Posts Tagged ‘hydrocephalus’
Background: Endoscopic third ventriculostomy (ETV) has become a well-established method for the treatment of non-communicating hydrocephalus with a high success and relatively low morbidity rate. However, vessel injury has been repeatedly reported, often with fatal outcome. Vessel injury is considered to be the most threatening complication. The use of indocyanine green (ICG) angiography has become an established tool in vascular microneurosurgery.
Objective: We report our initial experience with endoscopic ICG angiography in ETV for intraoperative visualization of the basilar artery and its perforators to reduce the risk of vascular injury.
Methods: Eleven patients with non-communicating hydrocephalus underwent ETV. Prior to opening of the third ventricular floor, ICG angiography was performed using a prototype neuroendoscope for intraoperative visualization of ICG fluorescence.
Background: The evidence of or against the presence of a July phenomenon in resident teaching hospitals has been inconsistent. Moreover, there are limited data on the “July phenomenon” in the field of neurosurgery.
Objective: To determine whether a “July phenomenon” exists for neurosurgical mortality or complications.
Methods: A search of the National Inpatient Sample database from 1998 to 2008 was performed for all admissions for International Classification of Diseases, 9th Revision codes corresponding to nontraumatic hemorrhage, central nervous system (CNS) trauma, CNS tumor, and hydrocephalus. Generalized linear mixed-model analysis was performed, adjusted for patient demographics and hospital characteristics, for the outcomes of mortality and complications for the month of July compared with all other months in teaching hospitals.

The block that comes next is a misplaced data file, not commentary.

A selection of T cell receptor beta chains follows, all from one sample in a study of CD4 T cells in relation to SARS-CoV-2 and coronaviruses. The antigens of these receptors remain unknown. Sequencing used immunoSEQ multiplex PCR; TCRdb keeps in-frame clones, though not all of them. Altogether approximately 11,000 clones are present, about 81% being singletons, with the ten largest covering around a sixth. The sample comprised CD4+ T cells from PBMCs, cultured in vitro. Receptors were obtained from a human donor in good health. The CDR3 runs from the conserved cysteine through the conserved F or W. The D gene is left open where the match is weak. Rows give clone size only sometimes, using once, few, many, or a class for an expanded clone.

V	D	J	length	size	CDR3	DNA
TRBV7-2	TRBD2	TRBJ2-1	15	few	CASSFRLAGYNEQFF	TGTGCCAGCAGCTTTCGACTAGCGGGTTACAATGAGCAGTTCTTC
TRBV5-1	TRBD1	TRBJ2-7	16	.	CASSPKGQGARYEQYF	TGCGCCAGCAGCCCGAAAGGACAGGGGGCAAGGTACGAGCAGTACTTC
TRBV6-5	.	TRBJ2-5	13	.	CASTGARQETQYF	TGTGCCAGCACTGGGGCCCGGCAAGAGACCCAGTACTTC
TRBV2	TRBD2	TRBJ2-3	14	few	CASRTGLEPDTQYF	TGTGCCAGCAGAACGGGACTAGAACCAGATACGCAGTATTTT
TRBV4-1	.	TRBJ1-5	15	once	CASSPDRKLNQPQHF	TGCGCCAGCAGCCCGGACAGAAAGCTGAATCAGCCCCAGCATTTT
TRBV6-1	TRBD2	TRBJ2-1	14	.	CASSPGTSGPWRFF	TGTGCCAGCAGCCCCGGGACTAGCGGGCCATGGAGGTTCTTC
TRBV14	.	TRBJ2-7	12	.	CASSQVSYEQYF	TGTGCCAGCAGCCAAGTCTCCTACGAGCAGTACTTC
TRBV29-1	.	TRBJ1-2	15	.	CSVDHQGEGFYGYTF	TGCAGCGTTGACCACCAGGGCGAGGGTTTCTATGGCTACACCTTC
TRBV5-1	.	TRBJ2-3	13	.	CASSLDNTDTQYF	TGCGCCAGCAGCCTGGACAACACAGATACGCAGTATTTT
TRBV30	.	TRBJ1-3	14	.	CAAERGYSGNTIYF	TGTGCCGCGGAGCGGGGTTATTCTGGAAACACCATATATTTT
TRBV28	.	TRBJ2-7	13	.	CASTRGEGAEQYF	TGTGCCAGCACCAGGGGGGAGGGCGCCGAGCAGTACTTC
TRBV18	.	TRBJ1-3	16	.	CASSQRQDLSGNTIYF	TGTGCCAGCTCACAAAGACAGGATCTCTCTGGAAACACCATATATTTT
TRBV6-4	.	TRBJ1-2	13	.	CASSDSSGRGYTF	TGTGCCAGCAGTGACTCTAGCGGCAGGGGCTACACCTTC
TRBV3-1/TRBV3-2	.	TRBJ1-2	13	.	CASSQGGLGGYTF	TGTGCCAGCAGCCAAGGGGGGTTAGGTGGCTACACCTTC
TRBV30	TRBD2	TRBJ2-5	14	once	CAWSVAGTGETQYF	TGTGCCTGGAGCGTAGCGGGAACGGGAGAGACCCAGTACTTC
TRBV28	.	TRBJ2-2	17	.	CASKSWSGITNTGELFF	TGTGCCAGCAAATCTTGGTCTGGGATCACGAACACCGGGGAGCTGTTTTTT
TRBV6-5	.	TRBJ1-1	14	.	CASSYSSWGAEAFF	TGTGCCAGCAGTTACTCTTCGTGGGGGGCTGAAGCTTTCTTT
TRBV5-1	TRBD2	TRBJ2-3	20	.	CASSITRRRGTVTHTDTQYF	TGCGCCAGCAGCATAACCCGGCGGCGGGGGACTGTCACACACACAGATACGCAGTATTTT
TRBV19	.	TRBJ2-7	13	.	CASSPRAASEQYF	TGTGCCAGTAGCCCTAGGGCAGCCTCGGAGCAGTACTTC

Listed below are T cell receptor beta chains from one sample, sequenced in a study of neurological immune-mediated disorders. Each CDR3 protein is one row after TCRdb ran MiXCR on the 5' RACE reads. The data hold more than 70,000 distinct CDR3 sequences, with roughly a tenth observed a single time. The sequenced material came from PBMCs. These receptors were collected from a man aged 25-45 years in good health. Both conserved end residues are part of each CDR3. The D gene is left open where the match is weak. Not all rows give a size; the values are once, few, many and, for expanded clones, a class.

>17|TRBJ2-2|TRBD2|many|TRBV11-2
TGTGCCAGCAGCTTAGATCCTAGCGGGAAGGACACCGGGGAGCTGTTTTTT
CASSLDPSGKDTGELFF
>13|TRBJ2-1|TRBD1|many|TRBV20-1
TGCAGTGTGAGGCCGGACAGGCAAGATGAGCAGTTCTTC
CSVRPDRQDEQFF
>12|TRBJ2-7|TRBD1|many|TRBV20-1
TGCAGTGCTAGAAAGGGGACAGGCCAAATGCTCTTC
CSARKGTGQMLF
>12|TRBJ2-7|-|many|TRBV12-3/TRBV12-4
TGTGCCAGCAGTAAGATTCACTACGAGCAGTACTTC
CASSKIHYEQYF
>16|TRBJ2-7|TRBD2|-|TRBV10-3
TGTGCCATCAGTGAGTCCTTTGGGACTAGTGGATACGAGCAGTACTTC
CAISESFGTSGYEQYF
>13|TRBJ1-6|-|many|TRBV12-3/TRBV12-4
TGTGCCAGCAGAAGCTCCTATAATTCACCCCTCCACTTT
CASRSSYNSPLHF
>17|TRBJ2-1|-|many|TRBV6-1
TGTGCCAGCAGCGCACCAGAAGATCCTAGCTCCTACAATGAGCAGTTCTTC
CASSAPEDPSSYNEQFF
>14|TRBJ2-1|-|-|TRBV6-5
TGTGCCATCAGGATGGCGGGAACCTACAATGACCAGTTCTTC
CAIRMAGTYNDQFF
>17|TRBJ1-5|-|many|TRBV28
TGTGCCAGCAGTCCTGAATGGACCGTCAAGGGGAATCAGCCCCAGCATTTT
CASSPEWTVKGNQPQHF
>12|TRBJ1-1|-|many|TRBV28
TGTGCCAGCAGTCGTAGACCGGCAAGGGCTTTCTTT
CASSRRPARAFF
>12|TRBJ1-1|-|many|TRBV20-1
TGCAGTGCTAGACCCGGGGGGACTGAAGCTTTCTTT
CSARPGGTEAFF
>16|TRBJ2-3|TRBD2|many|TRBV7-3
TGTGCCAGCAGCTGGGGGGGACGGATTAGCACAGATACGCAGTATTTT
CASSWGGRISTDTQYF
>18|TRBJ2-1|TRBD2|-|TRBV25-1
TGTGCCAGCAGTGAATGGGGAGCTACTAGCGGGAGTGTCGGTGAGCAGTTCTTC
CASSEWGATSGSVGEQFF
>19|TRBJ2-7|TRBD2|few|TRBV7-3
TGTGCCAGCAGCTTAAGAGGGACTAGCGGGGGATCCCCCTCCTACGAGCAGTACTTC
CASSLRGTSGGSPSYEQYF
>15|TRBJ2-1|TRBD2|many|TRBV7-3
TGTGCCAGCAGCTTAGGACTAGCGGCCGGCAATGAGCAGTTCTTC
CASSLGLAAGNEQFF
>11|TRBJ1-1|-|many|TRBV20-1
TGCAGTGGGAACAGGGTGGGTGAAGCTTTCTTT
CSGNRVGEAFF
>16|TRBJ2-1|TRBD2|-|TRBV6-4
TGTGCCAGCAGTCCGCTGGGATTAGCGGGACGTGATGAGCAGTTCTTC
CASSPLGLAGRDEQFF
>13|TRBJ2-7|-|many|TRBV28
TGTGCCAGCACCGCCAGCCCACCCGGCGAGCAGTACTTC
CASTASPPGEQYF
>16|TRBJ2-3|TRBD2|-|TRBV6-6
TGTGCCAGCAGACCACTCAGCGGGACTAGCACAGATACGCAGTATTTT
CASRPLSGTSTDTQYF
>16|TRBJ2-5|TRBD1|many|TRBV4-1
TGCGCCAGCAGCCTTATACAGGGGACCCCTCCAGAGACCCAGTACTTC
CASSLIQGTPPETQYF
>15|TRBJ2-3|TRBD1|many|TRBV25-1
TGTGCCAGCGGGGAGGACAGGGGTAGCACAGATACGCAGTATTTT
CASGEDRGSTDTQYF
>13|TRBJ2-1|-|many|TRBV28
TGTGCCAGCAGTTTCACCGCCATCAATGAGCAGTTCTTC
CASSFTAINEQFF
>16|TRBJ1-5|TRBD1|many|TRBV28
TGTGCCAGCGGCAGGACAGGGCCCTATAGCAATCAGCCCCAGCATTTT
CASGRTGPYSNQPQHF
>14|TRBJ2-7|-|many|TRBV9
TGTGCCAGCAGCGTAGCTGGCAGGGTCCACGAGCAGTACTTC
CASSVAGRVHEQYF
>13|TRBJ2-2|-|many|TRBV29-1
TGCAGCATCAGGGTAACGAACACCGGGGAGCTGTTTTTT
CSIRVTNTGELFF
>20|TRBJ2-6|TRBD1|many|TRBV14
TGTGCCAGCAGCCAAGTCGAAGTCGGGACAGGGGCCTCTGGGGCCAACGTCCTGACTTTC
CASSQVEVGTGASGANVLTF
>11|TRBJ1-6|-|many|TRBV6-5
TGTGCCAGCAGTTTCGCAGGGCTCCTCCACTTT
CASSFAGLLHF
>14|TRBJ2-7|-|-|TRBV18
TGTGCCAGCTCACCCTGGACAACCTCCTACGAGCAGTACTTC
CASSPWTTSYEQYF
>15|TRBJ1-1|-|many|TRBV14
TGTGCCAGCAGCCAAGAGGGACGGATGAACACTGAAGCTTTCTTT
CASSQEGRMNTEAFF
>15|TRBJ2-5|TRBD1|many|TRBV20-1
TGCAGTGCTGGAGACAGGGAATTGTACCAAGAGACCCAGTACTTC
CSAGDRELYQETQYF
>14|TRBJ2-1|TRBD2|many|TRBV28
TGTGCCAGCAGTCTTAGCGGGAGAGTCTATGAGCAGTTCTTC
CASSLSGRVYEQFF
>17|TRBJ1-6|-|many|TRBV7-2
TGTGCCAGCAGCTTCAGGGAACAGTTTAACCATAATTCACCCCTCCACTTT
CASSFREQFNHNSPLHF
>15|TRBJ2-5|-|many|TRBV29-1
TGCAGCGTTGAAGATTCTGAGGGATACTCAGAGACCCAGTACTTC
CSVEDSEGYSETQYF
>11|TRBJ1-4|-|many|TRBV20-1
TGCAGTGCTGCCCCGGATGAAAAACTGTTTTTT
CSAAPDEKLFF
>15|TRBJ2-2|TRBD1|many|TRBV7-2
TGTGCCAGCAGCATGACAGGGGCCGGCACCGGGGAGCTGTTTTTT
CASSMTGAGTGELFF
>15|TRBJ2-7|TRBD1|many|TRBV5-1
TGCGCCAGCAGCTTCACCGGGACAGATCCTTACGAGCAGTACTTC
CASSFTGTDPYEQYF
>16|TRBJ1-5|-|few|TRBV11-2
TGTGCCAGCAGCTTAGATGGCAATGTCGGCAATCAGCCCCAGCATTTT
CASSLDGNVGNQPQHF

Background: The evidence for or against the presence of a ‘July Phenomenon’ in resident teaching hospitals has been inconsistent. Moreover, there are limited data on the “July Phenomenon” in the field of Neurosurgery.
Objective: To determine if a July phenomenon exists for neurosurgical mortality or complications.
Methods: A search of the National Inpatient Sample (NIS) database from 1998-2008 was performed for all admissions for ICD-9 codes corresponding to non-traumatic hemorrhage, central nervous system (CNS) trauma, CNS tumor, and hydrocephalus. Generalized linear mixed model analysis was performed, adjusted for patient demographics and hospital characteristics, for the outcomes: 1) mortality, and 2) complications for the month of July compared to all other months in teaching hospitals.
Background: External ventricular drainage (EVD) catheters provide reliable and accurate means of monitoring intracranial pressure and alleviating elevated pressures via drainage of cerebrospinal fluid (CSF). CSF infections occur in approximately 9% of patients. Antibiotic-impregnated (AI) EVD catheters were developed with the goal of reducing the occurrence of EVD catheter-related CSF infections and their associated complications.
Objective: To present an international, prospective, randomized, open-label trial to evaluate infection incidence of AI vs standard EVD catheters.
Methods: Infection was defined as (1) proven infection, positive CSF culture and positive Gram stain or (2) suspected infection: (A) positive CSF culture with no organisms identified on initial Gram stain; (B) negative CSF culture with a gram-positive or -negative stain; (C) CSF leukocytosis with a white blood cell/red blood cell count >0.02.
Intraoperative endoscopic video of the lamina terminalis fenestration procedure. The video starts with a standard endoscopic third ventriculostomy and exploration of the basal cisterns. Very limited space for adequate CSF flow within the cisterns was noted. Proceeding with the LT fenestration, the tip of the flexible neuroendoscope is bent ventraly. The optic chiasm is identified. Utilizing a closed grasping forceps for the initial fenestration, the lamina terminalis is perforated. The ostomy is slowly enlarged with the neuroendoscope itself. The anterior communicating artery complex is identified. The ostomy is further enlarged if necessary.
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